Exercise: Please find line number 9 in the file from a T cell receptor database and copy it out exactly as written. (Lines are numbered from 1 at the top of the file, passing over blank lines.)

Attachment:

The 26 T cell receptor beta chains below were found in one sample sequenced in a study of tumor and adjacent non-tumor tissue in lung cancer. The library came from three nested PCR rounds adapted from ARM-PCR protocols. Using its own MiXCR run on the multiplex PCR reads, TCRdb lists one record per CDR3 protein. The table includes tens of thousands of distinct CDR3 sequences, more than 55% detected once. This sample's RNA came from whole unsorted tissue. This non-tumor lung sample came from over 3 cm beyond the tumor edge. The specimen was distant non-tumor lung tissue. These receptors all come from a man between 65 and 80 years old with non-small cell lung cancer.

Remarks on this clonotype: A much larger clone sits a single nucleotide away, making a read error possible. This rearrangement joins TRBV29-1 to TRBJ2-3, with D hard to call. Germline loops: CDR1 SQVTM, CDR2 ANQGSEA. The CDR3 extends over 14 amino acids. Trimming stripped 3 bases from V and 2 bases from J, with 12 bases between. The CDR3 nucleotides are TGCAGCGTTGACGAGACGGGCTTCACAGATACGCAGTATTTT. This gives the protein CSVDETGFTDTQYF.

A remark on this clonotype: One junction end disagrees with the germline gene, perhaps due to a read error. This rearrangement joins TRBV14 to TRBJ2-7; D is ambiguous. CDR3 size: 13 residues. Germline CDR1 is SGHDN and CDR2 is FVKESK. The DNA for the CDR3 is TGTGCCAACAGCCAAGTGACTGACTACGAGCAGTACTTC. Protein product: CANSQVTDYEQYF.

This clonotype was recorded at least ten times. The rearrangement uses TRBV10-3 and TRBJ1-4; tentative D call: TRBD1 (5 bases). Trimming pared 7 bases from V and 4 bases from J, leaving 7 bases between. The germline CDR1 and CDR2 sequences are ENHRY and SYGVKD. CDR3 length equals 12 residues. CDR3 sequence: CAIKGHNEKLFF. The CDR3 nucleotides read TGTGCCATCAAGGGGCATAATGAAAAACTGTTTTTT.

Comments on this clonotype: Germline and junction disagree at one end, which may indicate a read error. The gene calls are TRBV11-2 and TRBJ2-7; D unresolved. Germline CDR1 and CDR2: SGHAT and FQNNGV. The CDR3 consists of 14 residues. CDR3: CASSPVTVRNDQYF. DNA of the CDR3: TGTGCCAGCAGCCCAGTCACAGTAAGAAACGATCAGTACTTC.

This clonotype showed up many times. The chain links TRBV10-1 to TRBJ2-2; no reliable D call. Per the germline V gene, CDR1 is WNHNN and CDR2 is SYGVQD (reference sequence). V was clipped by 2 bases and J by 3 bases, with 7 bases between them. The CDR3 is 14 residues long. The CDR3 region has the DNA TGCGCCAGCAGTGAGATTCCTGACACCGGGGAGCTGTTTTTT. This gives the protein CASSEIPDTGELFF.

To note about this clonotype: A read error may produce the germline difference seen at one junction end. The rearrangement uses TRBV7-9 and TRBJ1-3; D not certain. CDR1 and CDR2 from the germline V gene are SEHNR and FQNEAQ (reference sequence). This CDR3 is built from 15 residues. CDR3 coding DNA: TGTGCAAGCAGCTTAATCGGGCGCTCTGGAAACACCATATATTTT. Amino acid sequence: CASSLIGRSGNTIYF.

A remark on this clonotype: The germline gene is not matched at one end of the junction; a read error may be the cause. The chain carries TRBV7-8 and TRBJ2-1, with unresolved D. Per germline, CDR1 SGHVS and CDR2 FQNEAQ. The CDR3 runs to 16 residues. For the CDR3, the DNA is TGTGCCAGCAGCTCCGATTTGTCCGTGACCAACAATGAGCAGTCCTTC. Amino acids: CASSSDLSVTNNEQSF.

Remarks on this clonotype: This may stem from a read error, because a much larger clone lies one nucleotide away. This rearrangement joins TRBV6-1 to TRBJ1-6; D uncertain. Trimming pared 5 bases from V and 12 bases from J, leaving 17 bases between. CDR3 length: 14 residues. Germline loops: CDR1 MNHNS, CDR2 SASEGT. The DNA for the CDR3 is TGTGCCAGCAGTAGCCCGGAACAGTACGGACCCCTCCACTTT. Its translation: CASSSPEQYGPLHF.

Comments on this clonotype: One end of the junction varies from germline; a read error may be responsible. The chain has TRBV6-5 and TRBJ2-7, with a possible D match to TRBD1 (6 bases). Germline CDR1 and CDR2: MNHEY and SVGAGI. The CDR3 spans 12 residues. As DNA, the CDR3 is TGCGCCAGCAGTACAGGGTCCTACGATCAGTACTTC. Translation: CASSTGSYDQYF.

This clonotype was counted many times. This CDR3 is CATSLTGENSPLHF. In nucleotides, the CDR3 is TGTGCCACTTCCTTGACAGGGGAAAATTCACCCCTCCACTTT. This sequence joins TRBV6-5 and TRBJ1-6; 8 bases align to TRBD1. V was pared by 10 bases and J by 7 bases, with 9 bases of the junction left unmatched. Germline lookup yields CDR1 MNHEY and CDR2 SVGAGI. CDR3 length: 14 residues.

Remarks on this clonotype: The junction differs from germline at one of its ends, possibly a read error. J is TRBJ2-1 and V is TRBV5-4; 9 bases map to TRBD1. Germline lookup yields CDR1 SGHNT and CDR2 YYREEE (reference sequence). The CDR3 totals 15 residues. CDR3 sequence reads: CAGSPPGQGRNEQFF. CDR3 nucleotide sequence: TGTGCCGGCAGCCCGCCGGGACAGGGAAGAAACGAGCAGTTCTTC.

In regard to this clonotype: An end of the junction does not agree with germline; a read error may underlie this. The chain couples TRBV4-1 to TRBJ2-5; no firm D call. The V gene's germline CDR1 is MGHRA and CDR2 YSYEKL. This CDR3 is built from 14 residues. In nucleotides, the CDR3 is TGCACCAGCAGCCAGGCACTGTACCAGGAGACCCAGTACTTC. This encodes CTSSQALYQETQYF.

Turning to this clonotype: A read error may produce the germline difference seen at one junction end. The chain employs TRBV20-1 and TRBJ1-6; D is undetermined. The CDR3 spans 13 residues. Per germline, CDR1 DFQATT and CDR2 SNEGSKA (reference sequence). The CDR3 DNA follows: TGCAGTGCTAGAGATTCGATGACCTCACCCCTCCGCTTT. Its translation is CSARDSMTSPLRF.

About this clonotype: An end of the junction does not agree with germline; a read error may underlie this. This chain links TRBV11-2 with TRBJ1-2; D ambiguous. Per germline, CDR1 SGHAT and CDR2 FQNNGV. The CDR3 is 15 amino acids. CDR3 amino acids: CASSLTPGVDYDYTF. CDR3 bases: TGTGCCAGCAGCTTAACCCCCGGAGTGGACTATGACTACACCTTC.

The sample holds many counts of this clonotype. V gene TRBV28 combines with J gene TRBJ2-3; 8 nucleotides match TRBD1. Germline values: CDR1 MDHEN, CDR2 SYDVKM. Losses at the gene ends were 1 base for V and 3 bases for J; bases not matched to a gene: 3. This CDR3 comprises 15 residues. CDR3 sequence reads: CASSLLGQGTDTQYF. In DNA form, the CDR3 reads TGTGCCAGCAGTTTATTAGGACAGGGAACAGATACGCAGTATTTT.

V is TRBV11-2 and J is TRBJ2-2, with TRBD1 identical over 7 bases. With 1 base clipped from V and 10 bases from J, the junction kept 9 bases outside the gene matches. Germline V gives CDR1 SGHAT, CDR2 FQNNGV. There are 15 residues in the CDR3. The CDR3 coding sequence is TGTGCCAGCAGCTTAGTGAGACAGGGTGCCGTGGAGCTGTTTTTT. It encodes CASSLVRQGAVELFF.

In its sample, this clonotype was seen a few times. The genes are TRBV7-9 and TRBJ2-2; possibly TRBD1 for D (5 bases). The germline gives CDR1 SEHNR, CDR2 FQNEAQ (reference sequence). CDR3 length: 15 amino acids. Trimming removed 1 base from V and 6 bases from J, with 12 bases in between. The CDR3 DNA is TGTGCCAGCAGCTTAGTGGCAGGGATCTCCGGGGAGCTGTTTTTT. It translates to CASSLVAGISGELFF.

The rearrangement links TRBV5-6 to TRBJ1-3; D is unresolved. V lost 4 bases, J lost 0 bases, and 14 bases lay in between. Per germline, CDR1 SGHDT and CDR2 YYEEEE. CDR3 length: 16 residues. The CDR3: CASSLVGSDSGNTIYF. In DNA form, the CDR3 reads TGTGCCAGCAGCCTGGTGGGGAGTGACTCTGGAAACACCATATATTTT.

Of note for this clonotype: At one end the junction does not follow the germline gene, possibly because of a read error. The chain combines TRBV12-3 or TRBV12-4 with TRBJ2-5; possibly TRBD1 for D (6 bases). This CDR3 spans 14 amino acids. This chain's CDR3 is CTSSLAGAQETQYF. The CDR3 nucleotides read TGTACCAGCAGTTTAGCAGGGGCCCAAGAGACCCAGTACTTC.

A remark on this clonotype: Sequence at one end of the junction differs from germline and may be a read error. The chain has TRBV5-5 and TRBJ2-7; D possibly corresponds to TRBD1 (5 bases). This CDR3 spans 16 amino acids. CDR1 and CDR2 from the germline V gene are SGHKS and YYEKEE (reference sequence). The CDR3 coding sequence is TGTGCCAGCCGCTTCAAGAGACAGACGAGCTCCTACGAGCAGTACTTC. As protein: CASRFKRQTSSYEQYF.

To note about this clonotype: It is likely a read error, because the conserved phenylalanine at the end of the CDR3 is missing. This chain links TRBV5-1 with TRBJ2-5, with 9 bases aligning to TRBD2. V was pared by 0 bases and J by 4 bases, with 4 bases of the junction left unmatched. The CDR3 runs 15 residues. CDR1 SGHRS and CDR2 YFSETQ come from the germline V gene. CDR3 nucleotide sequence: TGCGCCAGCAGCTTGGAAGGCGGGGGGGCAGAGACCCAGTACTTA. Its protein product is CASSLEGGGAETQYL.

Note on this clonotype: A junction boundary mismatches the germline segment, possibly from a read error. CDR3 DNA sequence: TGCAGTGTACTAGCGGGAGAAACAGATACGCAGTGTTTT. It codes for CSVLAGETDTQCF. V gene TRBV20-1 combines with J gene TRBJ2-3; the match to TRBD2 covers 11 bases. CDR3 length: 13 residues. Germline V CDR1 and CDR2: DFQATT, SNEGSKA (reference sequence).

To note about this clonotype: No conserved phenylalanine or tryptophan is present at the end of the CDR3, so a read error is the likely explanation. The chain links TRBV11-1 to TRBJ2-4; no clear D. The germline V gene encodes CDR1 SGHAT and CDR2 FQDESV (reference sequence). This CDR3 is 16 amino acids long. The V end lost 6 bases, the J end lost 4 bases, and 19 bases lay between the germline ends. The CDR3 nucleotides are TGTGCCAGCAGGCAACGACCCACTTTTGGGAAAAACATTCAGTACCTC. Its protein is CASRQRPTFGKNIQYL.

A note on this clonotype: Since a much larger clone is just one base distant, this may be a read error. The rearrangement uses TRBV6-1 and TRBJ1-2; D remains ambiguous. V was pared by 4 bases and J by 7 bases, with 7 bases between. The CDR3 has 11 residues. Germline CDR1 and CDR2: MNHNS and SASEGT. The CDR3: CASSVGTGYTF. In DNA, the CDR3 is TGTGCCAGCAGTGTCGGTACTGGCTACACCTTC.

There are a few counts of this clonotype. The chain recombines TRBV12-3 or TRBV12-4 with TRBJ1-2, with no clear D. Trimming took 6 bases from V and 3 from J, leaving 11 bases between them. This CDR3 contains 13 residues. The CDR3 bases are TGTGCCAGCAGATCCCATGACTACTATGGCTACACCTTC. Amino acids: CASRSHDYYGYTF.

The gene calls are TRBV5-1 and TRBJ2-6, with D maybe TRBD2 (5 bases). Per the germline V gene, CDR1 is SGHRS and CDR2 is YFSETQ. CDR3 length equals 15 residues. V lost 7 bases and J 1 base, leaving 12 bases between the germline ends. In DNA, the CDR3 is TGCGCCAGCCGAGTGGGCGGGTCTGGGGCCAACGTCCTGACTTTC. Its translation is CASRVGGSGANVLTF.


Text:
Remarks on this clonotype: This may stem from a read error, because a much larger clone lies one nucleotide away. This rearrangement joins TRBV6-1 to TRBJ1-6; D uncertain. Trimming pared 5 bases from V and 12 bases from J, leaving 17 bases between. CDR3 length: 14 residues. Germline loops: CDR1 MNHNS, CDR2 SASEGT. The DNA for the CDR3 is TGTGCCAGCAGTAGCCCGGAACAGTACGGACCCCTCCACTTT. Its translation: CASSSPEQYGPLHF.